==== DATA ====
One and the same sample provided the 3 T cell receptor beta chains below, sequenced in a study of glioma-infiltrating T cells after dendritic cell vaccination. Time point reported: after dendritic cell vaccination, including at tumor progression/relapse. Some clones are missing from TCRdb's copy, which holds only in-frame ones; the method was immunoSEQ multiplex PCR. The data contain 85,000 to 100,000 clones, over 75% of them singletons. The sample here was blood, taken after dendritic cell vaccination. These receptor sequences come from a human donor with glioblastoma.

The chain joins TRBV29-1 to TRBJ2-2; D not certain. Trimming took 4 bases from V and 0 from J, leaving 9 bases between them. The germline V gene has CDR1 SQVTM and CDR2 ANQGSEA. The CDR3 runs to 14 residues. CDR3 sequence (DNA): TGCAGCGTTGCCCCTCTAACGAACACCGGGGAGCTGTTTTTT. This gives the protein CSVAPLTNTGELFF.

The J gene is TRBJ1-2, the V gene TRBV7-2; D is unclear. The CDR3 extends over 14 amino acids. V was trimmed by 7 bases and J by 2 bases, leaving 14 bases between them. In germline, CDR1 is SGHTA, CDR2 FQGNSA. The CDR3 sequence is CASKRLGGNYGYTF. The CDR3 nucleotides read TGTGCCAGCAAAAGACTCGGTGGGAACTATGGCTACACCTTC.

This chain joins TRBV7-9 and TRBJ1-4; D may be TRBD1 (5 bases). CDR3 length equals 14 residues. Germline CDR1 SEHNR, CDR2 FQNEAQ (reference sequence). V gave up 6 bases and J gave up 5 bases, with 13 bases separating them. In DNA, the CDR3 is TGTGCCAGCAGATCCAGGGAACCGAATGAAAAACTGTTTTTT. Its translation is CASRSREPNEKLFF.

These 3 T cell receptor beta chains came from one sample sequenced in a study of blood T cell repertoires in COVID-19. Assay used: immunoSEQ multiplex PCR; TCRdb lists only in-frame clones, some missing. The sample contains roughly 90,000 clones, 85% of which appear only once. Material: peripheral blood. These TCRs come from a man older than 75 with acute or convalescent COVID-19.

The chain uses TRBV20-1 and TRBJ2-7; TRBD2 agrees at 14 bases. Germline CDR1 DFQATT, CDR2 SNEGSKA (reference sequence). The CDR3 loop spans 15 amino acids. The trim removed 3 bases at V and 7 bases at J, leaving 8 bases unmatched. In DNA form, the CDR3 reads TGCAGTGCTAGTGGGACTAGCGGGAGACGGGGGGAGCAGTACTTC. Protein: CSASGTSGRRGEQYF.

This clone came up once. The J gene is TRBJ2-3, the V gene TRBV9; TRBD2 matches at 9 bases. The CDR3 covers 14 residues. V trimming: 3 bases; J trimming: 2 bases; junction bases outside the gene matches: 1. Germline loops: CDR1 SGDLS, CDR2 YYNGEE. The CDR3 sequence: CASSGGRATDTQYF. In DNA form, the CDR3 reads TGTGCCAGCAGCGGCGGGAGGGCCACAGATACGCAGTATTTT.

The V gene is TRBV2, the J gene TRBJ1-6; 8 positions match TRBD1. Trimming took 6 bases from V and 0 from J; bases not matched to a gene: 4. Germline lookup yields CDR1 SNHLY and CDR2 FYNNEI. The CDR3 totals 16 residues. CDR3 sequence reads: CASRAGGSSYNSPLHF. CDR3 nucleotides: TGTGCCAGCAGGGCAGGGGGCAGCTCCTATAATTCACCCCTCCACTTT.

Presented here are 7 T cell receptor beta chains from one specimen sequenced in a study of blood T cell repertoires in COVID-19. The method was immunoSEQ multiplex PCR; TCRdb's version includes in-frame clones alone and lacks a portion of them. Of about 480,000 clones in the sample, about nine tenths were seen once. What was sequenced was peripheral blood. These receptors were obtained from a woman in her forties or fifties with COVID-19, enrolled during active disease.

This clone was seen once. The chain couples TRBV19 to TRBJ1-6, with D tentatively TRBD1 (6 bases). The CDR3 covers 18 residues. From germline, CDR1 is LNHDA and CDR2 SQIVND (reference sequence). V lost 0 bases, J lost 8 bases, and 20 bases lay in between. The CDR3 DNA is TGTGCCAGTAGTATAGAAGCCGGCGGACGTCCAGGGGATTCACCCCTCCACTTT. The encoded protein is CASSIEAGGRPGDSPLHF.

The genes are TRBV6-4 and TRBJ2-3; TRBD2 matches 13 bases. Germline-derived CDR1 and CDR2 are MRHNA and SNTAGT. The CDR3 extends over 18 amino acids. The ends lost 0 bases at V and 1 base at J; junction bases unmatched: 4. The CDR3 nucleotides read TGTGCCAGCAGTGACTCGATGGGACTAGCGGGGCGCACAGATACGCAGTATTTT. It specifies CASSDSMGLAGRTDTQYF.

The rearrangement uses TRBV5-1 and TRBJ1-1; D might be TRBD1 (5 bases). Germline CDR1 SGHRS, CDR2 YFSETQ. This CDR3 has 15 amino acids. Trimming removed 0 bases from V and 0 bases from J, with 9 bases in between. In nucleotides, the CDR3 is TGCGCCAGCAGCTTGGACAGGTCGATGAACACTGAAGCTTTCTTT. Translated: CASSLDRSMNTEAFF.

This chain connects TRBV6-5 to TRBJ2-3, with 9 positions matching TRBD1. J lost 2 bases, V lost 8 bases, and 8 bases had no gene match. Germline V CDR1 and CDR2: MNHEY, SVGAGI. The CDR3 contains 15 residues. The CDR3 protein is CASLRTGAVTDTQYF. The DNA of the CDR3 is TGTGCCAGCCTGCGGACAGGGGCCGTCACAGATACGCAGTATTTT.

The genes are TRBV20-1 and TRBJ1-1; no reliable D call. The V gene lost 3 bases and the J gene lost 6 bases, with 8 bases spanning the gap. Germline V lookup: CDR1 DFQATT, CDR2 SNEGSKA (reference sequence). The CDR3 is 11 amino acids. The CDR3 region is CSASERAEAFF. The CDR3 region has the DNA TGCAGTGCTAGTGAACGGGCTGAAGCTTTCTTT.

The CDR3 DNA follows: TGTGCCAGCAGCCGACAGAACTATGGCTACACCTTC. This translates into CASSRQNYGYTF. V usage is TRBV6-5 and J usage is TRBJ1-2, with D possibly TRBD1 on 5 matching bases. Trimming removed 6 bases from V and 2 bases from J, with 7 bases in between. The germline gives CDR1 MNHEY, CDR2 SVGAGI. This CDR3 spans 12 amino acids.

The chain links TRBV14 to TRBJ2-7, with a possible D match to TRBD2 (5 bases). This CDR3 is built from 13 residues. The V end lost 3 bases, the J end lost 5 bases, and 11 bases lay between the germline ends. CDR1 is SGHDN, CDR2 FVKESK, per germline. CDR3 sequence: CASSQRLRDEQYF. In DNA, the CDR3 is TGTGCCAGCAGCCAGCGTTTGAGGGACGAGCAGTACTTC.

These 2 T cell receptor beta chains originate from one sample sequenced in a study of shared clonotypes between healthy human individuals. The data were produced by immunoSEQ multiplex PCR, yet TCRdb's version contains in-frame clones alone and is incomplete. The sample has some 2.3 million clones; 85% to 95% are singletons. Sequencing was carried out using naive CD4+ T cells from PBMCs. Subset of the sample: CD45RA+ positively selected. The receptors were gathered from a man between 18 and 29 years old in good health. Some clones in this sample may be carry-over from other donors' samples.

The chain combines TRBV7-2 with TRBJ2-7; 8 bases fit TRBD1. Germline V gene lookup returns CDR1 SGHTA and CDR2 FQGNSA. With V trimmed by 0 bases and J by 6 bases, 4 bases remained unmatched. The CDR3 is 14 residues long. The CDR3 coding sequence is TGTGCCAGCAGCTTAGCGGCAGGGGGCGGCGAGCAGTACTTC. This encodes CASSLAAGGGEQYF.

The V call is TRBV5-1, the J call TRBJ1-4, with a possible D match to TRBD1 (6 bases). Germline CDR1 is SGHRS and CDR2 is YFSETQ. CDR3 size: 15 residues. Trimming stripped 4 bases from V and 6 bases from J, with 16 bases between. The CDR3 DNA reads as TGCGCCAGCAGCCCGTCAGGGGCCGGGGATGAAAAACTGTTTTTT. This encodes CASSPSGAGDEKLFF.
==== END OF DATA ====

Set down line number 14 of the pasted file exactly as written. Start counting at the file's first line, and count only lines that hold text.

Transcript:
The genes are TRBV20-1 and TRBJ1-1; no reliable D call. The V gene lost 3 bases and the J gene lost 6 bases, with 8 bases spanning the gap. Germline V lookup: CDR1 DFQATT, CDR2 SNEGSKA (reference sequence). The CDR3 is 11 amino acids. The CDR3 region is CSASERAEAFF. The CDR3 region has the DNA TGCAGTGCTAGTGAACGGGCTGAAGCTTTCTTT.